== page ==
By Jayne Davis
From Defense Centers of Excellence Strategic Communications
You’re probably familiar with the saying, “The best things in life are free.” One free thing of note happening today at military installations and health fairs worldwide is the recognition of National Depression Screening Day.
Key goals of the National Depression Screening Day program, offered annually during Mental Illness Awareness Week, are to ease the process of seeking help for psychological health concerns and reinforce the message that seeking help is a sign of strength.
To raise additional awareness about the link between physical and emotional well-being, Military Pathways®, a program developed for the Defense Department, launched the new campaign, “Healthy Body, Healthy Mind.” Check out Military Referrals for local and national support.
Today (Oct. 6) — and, in fact, throughout the year — service members, veterans and their families can check their emotional well-being with a free, anonymous depression self-assessment online or at military-sponsored health events. No names are taken and no identities revealed. Afterward, participants get guidance about their emotions, learn about resources and services, and find out if talking to a health care professional would be helpful to them.
“Multiple types of military stressors can contribute to depression in service members and their loved ones, but treatment is often successful for this condition, making it well worth getting screened and directed to resources that can help,” said Dr. Paula Domenici, Center for Deployment Psychology (CDP), head of the division of training programs. “Depression is a treatable disorder.”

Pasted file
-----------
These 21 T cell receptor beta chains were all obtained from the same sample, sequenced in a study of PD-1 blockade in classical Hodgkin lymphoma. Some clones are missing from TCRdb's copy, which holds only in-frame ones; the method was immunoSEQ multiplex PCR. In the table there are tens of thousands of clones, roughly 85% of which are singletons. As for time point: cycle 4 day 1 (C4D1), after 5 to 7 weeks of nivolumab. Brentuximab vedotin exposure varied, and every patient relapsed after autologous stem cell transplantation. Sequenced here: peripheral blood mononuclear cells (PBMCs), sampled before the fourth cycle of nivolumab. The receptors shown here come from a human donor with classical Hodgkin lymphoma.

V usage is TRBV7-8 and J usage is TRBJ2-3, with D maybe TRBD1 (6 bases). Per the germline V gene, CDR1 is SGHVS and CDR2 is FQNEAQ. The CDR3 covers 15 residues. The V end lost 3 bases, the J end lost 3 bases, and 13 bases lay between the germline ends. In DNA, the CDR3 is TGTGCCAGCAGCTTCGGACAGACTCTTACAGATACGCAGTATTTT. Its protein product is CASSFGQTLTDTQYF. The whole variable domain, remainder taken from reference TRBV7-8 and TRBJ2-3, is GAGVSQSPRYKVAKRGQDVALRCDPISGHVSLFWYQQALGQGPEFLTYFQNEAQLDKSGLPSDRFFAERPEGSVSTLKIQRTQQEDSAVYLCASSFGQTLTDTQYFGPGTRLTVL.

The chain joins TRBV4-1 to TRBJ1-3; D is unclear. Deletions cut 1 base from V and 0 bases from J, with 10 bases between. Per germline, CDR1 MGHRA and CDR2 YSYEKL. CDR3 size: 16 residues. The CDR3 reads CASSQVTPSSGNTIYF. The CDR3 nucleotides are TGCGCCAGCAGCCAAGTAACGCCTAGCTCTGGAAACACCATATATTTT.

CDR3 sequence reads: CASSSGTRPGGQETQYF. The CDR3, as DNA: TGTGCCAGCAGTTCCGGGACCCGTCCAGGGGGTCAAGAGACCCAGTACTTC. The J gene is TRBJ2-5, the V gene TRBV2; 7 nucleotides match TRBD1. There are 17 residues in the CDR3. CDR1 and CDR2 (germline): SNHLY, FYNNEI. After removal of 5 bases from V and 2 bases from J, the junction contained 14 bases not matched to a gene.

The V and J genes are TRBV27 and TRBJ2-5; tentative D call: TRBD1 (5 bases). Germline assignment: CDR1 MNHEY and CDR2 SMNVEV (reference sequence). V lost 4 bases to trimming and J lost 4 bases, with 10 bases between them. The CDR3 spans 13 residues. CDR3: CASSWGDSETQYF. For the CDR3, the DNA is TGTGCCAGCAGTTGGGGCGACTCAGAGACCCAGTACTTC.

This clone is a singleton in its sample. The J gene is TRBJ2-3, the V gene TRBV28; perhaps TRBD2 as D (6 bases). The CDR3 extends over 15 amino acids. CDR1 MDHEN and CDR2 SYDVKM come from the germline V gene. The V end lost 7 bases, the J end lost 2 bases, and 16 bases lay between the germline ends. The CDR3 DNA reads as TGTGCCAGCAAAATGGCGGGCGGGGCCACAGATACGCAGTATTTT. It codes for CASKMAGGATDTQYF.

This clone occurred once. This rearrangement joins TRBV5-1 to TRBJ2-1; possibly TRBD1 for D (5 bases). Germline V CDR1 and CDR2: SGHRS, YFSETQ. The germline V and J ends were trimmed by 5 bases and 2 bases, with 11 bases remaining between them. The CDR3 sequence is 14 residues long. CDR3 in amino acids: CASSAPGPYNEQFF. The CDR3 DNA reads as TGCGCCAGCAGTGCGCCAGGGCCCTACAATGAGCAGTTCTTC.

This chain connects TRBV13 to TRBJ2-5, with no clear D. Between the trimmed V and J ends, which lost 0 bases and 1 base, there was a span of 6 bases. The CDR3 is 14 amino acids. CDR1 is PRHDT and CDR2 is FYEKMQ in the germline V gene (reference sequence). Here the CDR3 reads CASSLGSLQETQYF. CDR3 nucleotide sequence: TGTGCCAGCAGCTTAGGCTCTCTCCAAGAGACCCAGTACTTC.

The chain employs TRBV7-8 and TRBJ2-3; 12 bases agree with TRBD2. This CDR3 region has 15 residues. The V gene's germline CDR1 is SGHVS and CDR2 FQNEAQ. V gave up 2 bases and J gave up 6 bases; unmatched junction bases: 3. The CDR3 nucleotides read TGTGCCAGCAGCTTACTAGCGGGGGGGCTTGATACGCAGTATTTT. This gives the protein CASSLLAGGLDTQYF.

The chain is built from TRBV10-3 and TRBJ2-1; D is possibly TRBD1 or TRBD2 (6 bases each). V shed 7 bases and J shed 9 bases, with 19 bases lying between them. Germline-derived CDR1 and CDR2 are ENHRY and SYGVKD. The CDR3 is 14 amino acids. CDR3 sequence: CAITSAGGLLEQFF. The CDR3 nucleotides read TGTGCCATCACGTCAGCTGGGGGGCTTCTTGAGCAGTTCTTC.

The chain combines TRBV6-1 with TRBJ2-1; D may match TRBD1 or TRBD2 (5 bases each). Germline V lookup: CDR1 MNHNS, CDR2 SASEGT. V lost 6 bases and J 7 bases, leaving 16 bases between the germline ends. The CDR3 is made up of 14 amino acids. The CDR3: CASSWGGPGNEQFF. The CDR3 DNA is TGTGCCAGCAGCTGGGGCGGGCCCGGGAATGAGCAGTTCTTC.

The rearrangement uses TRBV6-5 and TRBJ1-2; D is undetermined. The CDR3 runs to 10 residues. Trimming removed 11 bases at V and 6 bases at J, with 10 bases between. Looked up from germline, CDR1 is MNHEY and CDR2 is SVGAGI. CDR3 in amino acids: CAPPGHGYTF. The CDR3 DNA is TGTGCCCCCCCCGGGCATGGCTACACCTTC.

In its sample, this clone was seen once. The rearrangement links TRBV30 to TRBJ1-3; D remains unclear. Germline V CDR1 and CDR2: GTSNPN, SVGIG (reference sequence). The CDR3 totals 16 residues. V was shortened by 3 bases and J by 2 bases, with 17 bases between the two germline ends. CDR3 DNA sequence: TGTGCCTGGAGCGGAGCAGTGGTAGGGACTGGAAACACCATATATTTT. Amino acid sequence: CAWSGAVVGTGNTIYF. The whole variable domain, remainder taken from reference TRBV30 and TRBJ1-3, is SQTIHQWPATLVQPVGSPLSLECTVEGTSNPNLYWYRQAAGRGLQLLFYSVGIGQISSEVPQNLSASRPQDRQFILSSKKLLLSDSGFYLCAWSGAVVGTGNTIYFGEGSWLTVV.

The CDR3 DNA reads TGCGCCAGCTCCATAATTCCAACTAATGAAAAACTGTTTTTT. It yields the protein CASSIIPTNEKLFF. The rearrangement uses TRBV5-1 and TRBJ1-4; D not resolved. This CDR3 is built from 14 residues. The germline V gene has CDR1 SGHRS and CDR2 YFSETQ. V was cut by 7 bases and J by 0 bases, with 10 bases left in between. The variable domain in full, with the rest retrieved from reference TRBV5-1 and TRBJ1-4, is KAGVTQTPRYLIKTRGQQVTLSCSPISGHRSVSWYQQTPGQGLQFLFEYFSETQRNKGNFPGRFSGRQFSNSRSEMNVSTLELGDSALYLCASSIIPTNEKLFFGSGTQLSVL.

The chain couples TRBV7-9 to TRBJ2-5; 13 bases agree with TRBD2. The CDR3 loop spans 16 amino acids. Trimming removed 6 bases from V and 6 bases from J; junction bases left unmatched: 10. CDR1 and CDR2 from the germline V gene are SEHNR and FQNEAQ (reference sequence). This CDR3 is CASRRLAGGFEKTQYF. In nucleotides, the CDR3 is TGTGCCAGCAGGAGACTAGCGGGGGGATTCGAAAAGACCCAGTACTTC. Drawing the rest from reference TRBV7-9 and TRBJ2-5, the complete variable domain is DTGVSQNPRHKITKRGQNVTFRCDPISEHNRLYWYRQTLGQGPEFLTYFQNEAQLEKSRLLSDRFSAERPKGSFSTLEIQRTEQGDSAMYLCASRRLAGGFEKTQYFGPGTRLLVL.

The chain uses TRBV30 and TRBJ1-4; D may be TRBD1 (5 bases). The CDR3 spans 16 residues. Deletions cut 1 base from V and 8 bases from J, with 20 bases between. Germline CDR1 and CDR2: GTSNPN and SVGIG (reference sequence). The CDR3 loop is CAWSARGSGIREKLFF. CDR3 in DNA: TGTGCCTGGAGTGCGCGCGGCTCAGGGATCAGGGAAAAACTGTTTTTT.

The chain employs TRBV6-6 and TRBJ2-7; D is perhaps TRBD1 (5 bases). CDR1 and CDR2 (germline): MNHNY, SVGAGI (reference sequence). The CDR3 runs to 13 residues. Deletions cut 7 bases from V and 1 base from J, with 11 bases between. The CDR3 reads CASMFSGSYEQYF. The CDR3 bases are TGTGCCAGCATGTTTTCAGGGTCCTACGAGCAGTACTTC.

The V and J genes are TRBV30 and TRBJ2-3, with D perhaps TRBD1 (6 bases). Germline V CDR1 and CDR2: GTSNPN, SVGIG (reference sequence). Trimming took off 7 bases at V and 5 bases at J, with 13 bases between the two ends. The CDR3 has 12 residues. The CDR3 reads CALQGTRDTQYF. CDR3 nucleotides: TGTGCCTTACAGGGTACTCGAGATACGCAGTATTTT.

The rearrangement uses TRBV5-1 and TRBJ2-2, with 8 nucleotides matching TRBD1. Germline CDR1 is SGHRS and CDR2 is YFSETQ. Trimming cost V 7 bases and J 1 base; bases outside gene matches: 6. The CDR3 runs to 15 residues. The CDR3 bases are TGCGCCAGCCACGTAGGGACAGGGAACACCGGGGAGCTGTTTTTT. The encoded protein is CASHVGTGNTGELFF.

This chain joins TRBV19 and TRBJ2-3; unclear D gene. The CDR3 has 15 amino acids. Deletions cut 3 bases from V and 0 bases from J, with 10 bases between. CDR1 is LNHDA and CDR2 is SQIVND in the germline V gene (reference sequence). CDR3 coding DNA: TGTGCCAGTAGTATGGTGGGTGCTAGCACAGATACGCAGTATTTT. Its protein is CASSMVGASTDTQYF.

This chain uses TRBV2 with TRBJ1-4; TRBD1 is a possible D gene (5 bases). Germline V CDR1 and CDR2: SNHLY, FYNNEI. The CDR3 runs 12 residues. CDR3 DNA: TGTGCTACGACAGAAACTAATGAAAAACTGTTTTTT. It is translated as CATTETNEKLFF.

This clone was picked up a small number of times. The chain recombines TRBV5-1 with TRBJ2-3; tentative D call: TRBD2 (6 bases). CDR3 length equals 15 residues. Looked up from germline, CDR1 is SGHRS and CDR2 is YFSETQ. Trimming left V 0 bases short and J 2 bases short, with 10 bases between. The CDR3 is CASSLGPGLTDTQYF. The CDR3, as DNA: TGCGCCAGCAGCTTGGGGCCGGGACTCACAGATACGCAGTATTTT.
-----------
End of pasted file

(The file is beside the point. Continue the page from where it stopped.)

According to Domenici, rates of depression in service members and veterans seeking care at Department of Veterans Affairs hospitals, either for depression alone or with co-occurring conditions, makes it crucial to screen for the disorder, either by providers or through self-assessment opportunities. Domenici has identified rates of depression in military and civilian populations, military risk factors for depression and suicide, provider assessment tools and depression therapies in a CDP article.
Here are more resources on depression:
- Mental Health, Alcohol and Family Articles: comprehensive listing of resources for military, families and children
- What Military Families Should Know About Depression: signs, symptoms and advice on depression
- Department of Veterans Affairs: anonymous depression self-assessment, treatment advice, facts and related articles
- Afterdeployment.org: anonymous depression self-assessment along with related assessments on sleep, post-traumatic stress, anger, worry and hope
- Real Warriors Campaign: insights into depression symptoms, causes and treatments
- Military OneSource or call 800-342-9647
- DCoE Outreach Center or call 866-966-1020
- Major Depressive Disorder Toolkit
CDP is a component center of Defense Centers of Excellence for Psychological Health and Traumatic Brain Injury (DCoE). For a complete listing and additional information about DCoE component centers, visit www.dcoe.health.mil/WhoWeAre/ComponentCenters.aspx.
Military Pathways is the special program the non-profit Screening for Mental Health developed for the Defense Department to provide discreet, mental health screening for depression, post-traumatic stress disorder, alcohol misuse, generalized anxiety disorder and bipolar disorder to all service members and members of the reserve components.
Remember, a warrior will readily seek medical attention for a physical injury. Are you willing to seek help for a mental health injury?